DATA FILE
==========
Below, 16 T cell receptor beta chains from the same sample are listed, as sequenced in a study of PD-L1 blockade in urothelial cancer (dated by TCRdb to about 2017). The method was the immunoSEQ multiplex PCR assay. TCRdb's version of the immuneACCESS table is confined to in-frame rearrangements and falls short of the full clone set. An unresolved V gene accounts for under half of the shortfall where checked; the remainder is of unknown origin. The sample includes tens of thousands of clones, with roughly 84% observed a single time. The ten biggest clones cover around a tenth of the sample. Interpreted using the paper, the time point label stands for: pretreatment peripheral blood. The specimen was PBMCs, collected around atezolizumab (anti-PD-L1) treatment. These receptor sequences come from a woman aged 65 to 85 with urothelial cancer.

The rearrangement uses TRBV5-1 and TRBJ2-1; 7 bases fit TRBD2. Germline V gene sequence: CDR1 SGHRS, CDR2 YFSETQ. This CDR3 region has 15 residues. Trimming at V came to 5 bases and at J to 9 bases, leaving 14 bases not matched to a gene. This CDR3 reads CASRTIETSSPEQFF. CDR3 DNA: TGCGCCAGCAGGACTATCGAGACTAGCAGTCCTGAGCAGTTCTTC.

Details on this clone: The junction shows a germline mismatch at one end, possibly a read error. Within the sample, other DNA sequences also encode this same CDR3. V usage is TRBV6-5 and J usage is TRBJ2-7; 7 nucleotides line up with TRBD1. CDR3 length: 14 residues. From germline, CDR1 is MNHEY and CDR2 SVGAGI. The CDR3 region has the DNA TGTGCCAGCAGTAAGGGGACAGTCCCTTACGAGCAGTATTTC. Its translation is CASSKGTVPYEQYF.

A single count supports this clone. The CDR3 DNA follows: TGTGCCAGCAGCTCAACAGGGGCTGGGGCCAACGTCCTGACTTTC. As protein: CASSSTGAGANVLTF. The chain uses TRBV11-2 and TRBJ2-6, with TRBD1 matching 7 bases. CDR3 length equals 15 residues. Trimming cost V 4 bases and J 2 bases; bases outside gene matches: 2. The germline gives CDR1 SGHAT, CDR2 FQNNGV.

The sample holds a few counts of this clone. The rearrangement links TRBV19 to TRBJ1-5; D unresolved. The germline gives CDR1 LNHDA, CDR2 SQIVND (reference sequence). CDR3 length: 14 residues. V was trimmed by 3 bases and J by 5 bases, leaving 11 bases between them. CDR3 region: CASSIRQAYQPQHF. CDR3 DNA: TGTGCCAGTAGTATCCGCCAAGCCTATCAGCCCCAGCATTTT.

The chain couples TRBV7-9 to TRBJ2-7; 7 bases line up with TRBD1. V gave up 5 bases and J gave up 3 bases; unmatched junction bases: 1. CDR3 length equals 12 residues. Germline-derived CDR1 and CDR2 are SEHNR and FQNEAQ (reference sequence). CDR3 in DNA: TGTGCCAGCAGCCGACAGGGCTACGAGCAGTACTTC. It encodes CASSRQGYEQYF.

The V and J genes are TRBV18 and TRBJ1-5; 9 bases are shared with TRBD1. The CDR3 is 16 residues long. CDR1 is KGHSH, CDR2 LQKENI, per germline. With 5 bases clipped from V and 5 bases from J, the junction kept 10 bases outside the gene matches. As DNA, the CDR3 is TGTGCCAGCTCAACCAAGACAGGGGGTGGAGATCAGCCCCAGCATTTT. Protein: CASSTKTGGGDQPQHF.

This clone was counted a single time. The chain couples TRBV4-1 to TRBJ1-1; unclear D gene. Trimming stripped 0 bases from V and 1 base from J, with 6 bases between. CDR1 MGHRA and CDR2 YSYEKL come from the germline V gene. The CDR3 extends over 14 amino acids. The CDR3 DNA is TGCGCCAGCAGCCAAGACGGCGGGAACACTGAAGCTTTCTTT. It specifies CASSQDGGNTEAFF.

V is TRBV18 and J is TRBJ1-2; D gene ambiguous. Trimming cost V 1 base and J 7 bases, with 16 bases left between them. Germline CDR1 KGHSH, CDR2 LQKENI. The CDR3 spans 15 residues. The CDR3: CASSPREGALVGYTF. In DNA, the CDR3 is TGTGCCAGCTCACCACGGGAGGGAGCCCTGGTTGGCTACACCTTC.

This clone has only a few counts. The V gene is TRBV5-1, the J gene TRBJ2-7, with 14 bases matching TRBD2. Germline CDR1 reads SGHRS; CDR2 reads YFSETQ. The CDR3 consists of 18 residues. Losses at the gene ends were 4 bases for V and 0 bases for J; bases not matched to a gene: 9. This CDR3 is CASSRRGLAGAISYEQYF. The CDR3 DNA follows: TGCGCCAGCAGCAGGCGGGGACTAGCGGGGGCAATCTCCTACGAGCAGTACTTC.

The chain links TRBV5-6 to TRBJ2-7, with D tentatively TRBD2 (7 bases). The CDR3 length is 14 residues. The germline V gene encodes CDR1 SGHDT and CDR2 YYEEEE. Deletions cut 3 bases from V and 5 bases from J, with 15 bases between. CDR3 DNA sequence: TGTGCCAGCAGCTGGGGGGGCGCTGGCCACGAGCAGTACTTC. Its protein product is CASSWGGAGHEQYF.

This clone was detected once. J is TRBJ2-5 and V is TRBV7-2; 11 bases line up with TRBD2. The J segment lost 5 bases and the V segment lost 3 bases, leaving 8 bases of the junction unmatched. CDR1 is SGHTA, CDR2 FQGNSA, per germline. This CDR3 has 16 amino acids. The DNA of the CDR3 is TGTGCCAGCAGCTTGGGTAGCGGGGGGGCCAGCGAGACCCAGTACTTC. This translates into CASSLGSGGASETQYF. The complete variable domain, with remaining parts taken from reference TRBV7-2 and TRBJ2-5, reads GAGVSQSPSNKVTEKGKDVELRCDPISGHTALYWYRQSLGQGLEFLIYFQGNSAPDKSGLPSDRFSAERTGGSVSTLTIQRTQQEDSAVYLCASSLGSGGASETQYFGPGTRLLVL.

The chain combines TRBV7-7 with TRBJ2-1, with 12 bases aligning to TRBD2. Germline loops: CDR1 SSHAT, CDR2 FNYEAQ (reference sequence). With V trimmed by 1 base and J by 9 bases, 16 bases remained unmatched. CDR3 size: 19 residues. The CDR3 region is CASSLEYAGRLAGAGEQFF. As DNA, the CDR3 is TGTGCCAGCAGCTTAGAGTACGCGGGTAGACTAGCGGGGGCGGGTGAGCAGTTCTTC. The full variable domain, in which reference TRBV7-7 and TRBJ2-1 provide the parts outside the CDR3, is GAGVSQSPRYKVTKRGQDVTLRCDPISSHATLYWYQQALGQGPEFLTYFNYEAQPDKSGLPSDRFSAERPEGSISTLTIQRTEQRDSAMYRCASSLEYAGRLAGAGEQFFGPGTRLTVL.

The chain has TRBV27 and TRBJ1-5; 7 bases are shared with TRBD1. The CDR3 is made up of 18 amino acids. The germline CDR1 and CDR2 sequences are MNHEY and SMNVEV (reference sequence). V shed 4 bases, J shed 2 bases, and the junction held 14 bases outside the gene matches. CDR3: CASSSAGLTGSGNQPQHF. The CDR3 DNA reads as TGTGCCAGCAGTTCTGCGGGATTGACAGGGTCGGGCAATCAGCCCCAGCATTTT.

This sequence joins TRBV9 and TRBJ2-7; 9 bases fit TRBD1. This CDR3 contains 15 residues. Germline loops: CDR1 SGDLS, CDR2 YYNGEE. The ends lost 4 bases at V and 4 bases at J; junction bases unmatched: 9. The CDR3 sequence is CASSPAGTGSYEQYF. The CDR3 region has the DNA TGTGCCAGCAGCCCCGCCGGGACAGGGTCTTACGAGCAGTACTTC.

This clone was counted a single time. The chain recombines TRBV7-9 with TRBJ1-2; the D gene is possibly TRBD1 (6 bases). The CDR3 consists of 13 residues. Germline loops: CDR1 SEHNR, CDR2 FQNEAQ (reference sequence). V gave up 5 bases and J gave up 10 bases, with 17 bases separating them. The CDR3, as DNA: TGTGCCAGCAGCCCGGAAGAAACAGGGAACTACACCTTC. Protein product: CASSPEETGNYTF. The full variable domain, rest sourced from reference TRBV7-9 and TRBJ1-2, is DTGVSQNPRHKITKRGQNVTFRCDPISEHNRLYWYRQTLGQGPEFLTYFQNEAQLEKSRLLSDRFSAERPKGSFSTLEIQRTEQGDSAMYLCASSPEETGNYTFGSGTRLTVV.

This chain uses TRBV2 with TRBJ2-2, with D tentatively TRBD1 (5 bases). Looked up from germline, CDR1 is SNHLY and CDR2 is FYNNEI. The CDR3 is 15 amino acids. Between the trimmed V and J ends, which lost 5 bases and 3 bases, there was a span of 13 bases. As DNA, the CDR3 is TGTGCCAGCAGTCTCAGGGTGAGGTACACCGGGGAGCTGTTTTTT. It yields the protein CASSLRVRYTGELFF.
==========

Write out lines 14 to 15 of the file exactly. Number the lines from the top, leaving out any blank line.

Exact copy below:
The chain has TRBV27 and TRBJ1-5; 7 bases are shared with TRBD1. The CDR3 is made up of 18 amino acids. The germline CDR1 and CDR2 sequences are MNHEY and SMNVEV (reference sequence). V shed 4 bases, J shed 2 bases, and the junction held 14 bases outside the gene matches. CDR3: CASSSAGLTGSGNQPQHF. The CDR3 DNA reads as TGTGCCAGCAGTTCTGCGGGATTGACAGGGTCGGGCAATCAGCCCCAGCATTTT.

This sequence joins TRBV9 and TRBJ2-7; 9 bases fit TRBD1. This CDR3 contains 15 residues. Germline loops: CDR1 SGDLS, CDR2 YYNGEE. The ends lost 4 bases at V and 4 bases at J; junction bases unmatched: 9. The CDR3 sequence is CASSPAGTGSYEQYF. The CDR3 region has the DNA TGTGCCAGCAGCCCCGCCGGGACAGGGTCTTACGAGCAGTACTTC.